—Standing out during a job search
Not long ago I was hiring for an open position on my marketing team. I was bombarded with 200 applications—and that was before the economy went sour.
I personally looked at every single application. Very quickly, though, my eyes glazed over. Everyone looked alike. They all seemed to be saying the same thing. They even used the same words to describe themselves. Every cover letter, it seemed, had at least one of these sentences embedded in it:
I am an excellent communicator.
I’m very organized.
I’m a problem solver.
I am very results oriented.
I want to make a difference.
I am an experienced project manager.
I’m a great team player.
(Insert your own cliche here)
Sorry. I don’t mean to be jaded. I assume each applicant was sincerely speaking from the heart, but here’s my point: When everyone said the same thing, I felt like I’d walked into a Baskin-Robbins store where the only flavor was vanilla. Everyone, it seemed, had bought the same book on writing cover letters and they even selected the same buzz phrases to use.
From the pool of applicants, some names drifted towards the top. I finally selected eight qualified candidates who looked different and intriguing. These were individuals who sounded as though they could engage with me in a worthwhile conversation. They also shared the following traits:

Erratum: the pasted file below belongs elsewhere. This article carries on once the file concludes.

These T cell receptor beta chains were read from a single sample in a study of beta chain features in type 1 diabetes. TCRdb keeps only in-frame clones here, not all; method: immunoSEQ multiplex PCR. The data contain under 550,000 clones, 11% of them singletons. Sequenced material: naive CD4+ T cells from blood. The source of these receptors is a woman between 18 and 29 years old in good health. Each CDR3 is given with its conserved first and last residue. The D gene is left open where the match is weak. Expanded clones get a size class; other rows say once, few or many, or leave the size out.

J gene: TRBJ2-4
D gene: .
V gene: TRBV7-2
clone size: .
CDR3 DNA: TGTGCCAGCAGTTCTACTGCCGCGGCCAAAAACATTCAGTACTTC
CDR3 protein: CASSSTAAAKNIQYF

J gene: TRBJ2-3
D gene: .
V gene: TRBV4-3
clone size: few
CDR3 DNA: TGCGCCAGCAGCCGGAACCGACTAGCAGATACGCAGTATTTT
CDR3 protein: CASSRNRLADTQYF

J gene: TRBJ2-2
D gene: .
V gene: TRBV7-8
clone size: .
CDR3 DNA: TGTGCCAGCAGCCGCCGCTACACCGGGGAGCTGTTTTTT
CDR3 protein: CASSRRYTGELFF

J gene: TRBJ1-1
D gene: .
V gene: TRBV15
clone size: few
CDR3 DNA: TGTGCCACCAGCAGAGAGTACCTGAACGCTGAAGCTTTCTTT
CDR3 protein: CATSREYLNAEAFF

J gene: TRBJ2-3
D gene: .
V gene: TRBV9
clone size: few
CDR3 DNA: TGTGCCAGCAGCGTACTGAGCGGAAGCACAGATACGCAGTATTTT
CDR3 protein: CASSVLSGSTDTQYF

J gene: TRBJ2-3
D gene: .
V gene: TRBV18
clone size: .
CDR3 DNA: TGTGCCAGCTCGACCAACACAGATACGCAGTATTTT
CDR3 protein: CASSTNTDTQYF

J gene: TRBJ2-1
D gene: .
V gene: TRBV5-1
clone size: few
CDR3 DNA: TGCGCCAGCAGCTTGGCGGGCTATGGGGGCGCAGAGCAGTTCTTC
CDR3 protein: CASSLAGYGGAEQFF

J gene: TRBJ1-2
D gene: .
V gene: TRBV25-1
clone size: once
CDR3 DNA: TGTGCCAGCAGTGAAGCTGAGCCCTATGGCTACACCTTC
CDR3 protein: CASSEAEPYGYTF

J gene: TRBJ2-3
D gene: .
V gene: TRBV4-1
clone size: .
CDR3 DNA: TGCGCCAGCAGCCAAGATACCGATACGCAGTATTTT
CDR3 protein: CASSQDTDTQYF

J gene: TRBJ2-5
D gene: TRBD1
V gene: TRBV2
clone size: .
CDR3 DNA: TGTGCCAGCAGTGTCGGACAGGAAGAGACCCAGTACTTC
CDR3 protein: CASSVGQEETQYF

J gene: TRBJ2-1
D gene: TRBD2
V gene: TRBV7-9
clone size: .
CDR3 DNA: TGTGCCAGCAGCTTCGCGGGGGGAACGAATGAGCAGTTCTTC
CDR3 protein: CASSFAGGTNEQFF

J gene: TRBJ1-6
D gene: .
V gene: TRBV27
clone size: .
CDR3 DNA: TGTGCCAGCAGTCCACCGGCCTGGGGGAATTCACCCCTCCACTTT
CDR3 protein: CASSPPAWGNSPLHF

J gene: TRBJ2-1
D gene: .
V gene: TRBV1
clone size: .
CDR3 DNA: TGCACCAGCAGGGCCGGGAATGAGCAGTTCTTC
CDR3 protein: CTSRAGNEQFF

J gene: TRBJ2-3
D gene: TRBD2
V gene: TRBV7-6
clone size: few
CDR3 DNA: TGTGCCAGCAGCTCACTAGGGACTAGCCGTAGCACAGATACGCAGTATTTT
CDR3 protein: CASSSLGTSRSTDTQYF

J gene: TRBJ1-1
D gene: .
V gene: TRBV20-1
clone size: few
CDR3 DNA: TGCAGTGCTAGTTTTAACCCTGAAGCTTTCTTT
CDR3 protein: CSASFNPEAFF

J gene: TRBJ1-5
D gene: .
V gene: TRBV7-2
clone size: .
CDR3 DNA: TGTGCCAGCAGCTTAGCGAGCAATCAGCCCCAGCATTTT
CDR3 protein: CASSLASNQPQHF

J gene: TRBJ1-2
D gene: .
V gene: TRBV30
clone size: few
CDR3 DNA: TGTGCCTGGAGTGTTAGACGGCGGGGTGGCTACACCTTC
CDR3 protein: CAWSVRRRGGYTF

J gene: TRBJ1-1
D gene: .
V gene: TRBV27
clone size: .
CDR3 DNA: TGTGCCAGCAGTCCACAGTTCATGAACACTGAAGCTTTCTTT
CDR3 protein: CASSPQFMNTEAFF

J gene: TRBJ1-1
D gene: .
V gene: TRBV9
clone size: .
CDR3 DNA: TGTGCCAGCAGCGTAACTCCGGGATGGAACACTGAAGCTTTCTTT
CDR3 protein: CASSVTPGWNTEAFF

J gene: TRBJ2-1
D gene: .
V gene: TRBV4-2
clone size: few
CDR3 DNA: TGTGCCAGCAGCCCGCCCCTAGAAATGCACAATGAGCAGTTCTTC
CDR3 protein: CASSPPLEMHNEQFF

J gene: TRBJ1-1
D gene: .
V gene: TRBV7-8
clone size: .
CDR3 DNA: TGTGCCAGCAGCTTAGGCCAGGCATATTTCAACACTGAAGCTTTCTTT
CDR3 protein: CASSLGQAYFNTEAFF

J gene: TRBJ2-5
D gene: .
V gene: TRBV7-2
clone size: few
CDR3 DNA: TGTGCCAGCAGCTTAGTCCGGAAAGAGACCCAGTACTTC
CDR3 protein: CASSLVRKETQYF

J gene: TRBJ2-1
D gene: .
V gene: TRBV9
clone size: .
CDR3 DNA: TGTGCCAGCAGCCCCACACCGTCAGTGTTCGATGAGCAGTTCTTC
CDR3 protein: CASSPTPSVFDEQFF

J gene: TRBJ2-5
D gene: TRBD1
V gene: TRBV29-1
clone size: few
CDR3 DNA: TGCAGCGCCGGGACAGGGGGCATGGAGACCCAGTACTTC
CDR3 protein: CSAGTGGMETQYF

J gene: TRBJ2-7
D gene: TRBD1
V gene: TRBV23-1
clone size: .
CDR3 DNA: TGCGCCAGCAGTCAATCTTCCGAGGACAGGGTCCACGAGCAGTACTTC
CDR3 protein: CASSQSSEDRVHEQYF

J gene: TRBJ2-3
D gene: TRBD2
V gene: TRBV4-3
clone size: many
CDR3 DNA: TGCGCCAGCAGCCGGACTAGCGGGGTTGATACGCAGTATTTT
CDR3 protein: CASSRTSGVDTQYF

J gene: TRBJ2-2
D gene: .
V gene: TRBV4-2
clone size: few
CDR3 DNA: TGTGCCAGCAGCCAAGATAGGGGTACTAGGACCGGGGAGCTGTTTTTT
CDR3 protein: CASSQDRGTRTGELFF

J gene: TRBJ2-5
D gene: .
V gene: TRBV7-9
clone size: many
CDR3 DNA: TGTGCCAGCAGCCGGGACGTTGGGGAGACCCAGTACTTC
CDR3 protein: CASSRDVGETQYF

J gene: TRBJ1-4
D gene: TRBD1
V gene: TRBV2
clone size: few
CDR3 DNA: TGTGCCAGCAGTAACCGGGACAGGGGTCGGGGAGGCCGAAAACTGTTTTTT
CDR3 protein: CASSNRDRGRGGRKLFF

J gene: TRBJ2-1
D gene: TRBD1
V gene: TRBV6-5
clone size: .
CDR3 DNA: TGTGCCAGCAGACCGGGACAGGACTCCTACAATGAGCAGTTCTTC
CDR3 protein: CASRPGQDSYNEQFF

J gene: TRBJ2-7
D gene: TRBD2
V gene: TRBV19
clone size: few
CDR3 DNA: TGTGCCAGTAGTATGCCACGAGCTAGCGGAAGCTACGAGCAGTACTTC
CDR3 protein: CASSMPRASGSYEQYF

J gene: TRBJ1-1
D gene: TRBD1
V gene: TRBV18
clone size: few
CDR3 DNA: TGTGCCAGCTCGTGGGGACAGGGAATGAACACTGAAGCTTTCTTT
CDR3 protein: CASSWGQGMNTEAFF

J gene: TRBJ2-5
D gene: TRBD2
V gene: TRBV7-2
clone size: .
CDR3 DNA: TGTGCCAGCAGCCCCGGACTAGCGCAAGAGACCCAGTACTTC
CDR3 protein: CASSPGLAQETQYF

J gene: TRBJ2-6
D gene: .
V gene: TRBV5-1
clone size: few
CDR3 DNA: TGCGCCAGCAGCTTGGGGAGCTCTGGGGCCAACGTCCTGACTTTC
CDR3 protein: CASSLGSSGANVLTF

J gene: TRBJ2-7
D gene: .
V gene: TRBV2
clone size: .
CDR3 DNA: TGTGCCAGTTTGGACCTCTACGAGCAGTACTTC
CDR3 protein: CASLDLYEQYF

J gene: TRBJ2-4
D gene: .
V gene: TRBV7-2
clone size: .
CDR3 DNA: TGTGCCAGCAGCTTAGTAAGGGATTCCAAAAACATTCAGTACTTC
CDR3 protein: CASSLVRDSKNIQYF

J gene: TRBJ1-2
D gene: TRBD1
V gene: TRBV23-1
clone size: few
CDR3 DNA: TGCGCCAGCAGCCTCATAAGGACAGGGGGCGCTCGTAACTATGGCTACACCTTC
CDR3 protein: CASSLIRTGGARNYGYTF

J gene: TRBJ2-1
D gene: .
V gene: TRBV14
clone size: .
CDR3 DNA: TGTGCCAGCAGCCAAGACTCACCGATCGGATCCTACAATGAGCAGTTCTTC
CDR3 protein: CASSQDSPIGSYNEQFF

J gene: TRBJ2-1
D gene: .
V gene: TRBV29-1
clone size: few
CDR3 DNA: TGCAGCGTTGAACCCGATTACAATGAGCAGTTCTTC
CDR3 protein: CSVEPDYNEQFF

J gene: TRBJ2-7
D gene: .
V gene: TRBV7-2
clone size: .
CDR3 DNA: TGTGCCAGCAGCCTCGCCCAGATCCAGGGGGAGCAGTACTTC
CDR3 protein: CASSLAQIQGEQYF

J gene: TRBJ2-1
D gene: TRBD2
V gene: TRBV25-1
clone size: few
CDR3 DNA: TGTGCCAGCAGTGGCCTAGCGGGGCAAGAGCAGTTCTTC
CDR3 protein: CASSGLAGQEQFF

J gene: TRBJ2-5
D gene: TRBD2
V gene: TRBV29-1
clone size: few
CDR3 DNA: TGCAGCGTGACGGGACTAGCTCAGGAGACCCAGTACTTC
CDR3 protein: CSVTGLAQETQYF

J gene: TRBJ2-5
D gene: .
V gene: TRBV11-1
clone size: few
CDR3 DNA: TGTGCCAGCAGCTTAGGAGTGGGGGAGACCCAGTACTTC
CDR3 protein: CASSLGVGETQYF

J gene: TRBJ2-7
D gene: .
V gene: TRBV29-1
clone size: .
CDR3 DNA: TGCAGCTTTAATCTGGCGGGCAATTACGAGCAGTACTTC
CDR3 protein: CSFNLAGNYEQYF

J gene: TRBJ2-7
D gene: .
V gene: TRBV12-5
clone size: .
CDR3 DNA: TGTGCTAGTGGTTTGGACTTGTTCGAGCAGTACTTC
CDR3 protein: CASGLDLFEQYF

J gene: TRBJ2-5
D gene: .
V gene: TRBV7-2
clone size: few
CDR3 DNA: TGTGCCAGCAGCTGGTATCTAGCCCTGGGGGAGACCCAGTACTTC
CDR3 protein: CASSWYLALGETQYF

- They were unique. They did something to stand out from the rest of the pack. FYI, their ability to stand out was not by submitting a resume printed on neon orange paper. They differentiated themselves by a) what they said and b) how they said it.
- They were interesting. Several told me a story in their cover letter. (And yes, they were able to tell a story in a paragraph or less.) Their ability to tell interesting stories continued into the interview. That turned the interview into an interesting, interactive conversation rather than a one-way interrogation.
- They were themselves. That trait alone—being oneself—is often differentiating. As I looked for the right person, I was not looking for someone trying to fit a particular cookie-cutter mold. I wanted someone who was authentic, genuine and “comfortable in his/her own skin.”
My advice to any job seeker is: Be different. Be unique. Or, as Simon Cowell used to tell American Idol contestants—”Be memorable!”